This is a comprehensive summary of the book Effortless: Make It Easier to Do What Matters Most by Greg McKeown. Covering the key ideas and proposing practical ways for achieving what’s mentioned in the text. Written by book fanatic and online librarian Ivaylo Durmonski. Supporting Members get full access.
The Book In Three Or More Sentences:
An extraordinarily ordinary book by the best-seller of Essentialism, Greg McKeown. Plainly, in this read, he talks about how the right things shouldn’t take Herculean efforts to complete. Mr. McKeown tries to convince us, by sharing widely popular stories of successful people you’ve already probably heard (especially if you’re a fan of self-help books), that important tasks can be easy to do. The not-everything-has-to-be-so-hard mantra is presented in a 3-step process called The Effortless Way. And while I can label most of the text as common sense, there are few gems hiding beneath the dusty veneer of mediocrity.
The Core Idea:
Apparently, the author wasn’t living to what he suggested in his previous book and that’s why he wrote another one – this one. As he states: “Essentialism was about doing the right things; Effortless is about doing them in the right way.” Not everything that is important should be hard. That’s the main message. Thus, the text is helping us divorce the concept that important things should be hard and find an easier, simpler path to achieve our goals and live the life we want. The idea might sound laughable at first – “Important tasks are always hard,” we say to ourselves. But when you think about it, you can sense why it’s precious to stop and consider how you can reduce your efforts.
Reason To Read:
Effortless is a good fit for overthinkers and overachievers. And I’ll highly recommend it to perfectionists who set impossible-to-achieve goals and adopt the habit of working their fingers to the bone – but eventually quit because what they’ve created is not perfect according to their standards. If when there is a problem you say, “I will work harder” instead of “how can I become more efficient,” get and read the book.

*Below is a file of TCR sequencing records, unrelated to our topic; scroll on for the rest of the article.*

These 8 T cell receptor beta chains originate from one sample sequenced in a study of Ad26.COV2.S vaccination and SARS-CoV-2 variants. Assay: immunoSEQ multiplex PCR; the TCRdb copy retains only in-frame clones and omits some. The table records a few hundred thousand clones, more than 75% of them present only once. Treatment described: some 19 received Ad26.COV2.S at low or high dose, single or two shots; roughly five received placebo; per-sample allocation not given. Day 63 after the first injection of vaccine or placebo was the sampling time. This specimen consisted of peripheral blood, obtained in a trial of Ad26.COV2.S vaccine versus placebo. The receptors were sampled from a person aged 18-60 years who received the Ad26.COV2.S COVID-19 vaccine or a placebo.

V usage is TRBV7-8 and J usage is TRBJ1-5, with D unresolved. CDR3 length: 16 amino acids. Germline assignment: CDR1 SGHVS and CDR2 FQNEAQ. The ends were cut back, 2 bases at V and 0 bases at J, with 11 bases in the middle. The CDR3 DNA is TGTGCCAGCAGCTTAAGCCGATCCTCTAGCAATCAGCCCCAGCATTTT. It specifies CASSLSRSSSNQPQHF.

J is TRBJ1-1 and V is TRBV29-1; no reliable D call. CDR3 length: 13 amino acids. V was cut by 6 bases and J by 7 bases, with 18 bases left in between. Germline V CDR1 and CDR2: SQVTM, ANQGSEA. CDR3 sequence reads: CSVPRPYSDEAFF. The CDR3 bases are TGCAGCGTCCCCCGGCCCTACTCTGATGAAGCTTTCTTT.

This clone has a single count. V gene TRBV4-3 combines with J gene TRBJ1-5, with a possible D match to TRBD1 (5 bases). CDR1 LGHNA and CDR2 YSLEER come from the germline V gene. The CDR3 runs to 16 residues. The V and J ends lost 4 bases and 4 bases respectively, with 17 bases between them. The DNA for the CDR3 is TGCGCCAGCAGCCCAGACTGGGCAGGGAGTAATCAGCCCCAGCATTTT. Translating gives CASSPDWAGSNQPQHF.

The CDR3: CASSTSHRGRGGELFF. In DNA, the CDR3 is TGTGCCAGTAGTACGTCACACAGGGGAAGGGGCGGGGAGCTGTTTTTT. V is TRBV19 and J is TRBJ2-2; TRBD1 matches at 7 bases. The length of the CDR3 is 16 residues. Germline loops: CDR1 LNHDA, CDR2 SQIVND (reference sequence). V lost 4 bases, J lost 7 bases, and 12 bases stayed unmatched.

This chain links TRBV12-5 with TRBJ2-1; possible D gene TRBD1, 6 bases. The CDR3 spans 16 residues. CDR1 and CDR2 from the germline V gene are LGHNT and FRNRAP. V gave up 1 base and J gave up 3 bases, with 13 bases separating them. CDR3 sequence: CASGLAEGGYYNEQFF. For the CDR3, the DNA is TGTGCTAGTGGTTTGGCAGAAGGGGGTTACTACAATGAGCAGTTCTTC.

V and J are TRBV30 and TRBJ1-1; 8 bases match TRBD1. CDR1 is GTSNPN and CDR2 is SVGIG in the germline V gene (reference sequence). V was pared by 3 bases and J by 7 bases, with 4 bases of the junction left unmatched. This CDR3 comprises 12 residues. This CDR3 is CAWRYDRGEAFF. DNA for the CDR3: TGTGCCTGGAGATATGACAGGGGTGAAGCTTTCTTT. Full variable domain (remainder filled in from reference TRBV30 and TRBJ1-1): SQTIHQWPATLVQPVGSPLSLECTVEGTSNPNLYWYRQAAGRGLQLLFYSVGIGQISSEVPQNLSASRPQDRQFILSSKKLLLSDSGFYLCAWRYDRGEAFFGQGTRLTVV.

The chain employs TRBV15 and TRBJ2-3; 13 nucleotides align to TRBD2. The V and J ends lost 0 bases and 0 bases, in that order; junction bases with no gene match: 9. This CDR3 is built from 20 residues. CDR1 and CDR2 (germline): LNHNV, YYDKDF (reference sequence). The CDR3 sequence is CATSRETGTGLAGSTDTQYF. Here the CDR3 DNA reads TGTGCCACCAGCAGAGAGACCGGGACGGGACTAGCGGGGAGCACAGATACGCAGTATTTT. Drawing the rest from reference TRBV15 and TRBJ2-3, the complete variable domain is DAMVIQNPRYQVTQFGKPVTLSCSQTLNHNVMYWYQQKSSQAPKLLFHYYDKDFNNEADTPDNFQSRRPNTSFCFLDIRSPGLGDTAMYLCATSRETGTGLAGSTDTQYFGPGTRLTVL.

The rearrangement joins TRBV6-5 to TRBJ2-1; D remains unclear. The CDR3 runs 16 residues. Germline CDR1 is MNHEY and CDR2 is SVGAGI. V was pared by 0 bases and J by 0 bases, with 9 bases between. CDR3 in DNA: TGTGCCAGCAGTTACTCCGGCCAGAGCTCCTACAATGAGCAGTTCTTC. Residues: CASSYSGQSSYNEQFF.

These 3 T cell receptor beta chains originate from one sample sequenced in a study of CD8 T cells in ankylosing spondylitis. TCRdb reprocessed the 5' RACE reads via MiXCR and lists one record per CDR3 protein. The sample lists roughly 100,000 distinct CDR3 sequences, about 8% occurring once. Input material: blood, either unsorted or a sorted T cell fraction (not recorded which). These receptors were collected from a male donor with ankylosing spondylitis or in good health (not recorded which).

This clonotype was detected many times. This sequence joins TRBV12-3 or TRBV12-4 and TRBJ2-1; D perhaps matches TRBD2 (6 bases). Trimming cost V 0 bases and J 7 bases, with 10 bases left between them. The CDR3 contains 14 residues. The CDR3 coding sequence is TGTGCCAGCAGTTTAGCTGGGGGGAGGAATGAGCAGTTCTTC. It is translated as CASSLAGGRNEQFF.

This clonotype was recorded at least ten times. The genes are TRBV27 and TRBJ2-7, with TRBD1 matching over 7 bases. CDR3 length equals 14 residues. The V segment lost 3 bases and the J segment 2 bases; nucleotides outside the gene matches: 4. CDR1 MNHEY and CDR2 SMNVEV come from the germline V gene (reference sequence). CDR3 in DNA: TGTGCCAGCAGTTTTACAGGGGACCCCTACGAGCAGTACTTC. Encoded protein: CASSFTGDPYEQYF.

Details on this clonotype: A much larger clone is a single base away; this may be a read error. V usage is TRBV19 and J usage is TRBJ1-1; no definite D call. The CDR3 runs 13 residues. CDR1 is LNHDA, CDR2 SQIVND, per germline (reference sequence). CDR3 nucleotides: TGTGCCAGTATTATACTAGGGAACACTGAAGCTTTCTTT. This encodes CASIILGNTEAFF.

- Establish a new way of thinking about important tasks – i.e., they shouldn’t be so hard to do.
- Stop struggling by constantly pushing uphill. Find a way to push your business, goals, etc., downhill.
- Throwing more effort at problems doesn’t guarantee success. The only thing that guarantees is exhaustion.
5 Key Lessons From Effortless: Make It Easier to Do What Matters Most:
- Lesson #1: Think How You Can Make The Essential Projects Easier To Do
- Lesson #2: Constantly Ask Yourself: What If This Project Could Be Easier?
- Lesson #3: More Effort Doesn’t Produce Better Performance
- Lesson #4: Find Levers. Build Systems. Aim for Residual Results
- Lesson #5: Choosing The Lighter Path Can Save Your Life
Lesson #1: Think How You Can Make The Essential Projects Easier To Do
Stop powering through. Avoid burnout. Make what matters easier to do. That’s the grand goal. What the author is trying to communicate with the book.
But transforming the most important things in our life to become easy-peasy tasks seems, I don’t know, too good to be true. Doesn’t it?
It does. Mainly because the current mindset of a regular worker is that success requires struggle. That all important decisions should be hard to make. That everything that matters should require a lengthy process, a lot of meetings, money, and time away from your family.
When there is a problem, we usually start working longer and harder. This is the default option.
“To hell with that way of living,” says Greg McKeown.
Instead of adding more load on your plate and making everything seem impossible to finish, he recommends the Effortless Way. Yes, it immediately brings the motto of the Mandalorian religion to mind (This is the way!) but it’s not at all related to bounty hunting or roaming the galaxy.
And while I am yet to implement the Effortless Way with all its glorious strategies in my life, one thing is certain when I heard the author talk about making hard things easier: The mere fact of thinking about making hard things easy is helpful – it changes your perspective.
The Effortless Way gives you the opportunity to think, actively, about alternative solutions.
Life is already hard. We have family, friends, other people who we need to meet and remember their names – or strategically avoid. Bills to pay. A job. And probably a side hustle we’re hoping to turn into a commercial success.